I know, you’re probably thinking that raw milk just doesn’t seem normal.  Or you’re trying to wrap your head around how raw milk ok for us to drink raw milk yet you don’t see or hear many people talking about it.  Or maybe you are thinking “what does it taste like?” 

Let me answer the last question very simply – it tastes like milk.  Like whole milk. 

What about safety? Here’s just one way that raw milk is safe (and in my opinion proof that God knows what he’s doing.)

To paraphrase Sally Fallon, director of the Weston A. Price Foundation:

                “Consider the calf who is born the muck and manure and the first thing it does is stand up and suckle on its mother’s manure covered teat.”  How can that calf or any other mammal survive with such a filthy, non-FDA approved system?  Because Mother Nature is smarter than the FDA.”  You see milk has built-in safety features to protect against harmful bacteria.  For example there is an enzyme, lactoperoxidase, in milk that produces hydrogen peroxide which seeks out bacteria to destroy it.  It is present in the breast milk of all mammals, including humans.  Another enzyme, lactoferrin, is now being sold as a supplement! Yet, we pasteurize our raw milk and eliminate or denature these enzymes!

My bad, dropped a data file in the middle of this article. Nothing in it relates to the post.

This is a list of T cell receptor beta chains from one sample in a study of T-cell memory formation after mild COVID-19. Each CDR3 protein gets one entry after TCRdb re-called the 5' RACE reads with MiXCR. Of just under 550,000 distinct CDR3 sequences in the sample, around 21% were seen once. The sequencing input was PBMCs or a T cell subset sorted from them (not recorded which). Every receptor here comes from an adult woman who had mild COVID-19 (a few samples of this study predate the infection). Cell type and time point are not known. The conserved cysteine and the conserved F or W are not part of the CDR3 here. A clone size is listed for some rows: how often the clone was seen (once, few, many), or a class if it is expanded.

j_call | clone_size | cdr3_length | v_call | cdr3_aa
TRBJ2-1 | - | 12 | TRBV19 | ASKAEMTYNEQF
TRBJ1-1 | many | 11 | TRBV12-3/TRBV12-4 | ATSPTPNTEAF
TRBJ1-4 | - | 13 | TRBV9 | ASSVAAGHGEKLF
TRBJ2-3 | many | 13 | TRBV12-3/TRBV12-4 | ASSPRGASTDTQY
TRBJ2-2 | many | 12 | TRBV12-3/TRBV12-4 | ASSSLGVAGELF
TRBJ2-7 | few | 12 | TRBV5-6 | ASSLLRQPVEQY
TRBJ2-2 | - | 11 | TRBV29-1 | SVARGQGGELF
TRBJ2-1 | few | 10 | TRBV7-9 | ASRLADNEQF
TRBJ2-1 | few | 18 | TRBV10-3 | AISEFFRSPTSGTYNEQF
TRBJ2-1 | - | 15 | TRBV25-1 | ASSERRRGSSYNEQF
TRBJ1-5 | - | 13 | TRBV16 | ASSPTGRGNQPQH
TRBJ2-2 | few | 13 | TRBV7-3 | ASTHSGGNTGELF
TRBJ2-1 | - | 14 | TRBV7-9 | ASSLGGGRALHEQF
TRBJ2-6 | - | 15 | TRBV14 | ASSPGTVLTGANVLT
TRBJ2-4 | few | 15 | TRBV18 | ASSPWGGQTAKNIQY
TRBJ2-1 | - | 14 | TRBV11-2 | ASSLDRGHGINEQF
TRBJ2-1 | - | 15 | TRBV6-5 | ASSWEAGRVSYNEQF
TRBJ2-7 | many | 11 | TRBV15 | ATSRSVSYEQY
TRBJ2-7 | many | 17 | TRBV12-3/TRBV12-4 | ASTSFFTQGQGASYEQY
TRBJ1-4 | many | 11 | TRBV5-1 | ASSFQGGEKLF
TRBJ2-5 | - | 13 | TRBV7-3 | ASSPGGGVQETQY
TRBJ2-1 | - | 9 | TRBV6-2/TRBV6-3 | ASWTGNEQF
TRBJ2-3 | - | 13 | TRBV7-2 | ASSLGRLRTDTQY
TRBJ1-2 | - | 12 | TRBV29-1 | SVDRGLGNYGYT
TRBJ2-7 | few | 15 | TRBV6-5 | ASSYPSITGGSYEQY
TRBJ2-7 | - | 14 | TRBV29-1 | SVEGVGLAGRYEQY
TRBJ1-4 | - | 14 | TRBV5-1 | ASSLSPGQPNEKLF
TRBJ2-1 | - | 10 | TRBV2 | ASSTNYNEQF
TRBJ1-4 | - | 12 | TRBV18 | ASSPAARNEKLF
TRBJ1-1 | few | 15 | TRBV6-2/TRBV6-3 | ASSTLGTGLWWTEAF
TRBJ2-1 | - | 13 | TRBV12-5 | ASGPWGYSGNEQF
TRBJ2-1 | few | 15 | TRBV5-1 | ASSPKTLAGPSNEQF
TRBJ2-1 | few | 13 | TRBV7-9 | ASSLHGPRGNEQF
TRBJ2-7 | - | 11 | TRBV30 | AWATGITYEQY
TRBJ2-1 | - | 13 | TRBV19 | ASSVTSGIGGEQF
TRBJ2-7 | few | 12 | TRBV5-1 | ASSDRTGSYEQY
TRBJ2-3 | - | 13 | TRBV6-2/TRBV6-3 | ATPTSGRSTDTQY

Raw milk from healthy, grass-fed cows kept in reasonably clean conditions is far safer than pasteurized milk.  But don’t take my word for it, do your own research. After all, we are all responsible for our own health and should not rely on the government, or any other one source for our information. 

Here are a few places to get you started: Mark McAfee, founder of Organic Pastures has a great interview about raw milk.  The Farm to Consumer Legal Defense Fund’s website, www.ftclf.com has great information as well as www.realmilk.com

 

What is your perception of raw milk? Would you ever consider it? Why or why not?

 

Until next time,

Be Blessed!

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9 responses to “Out of the Closet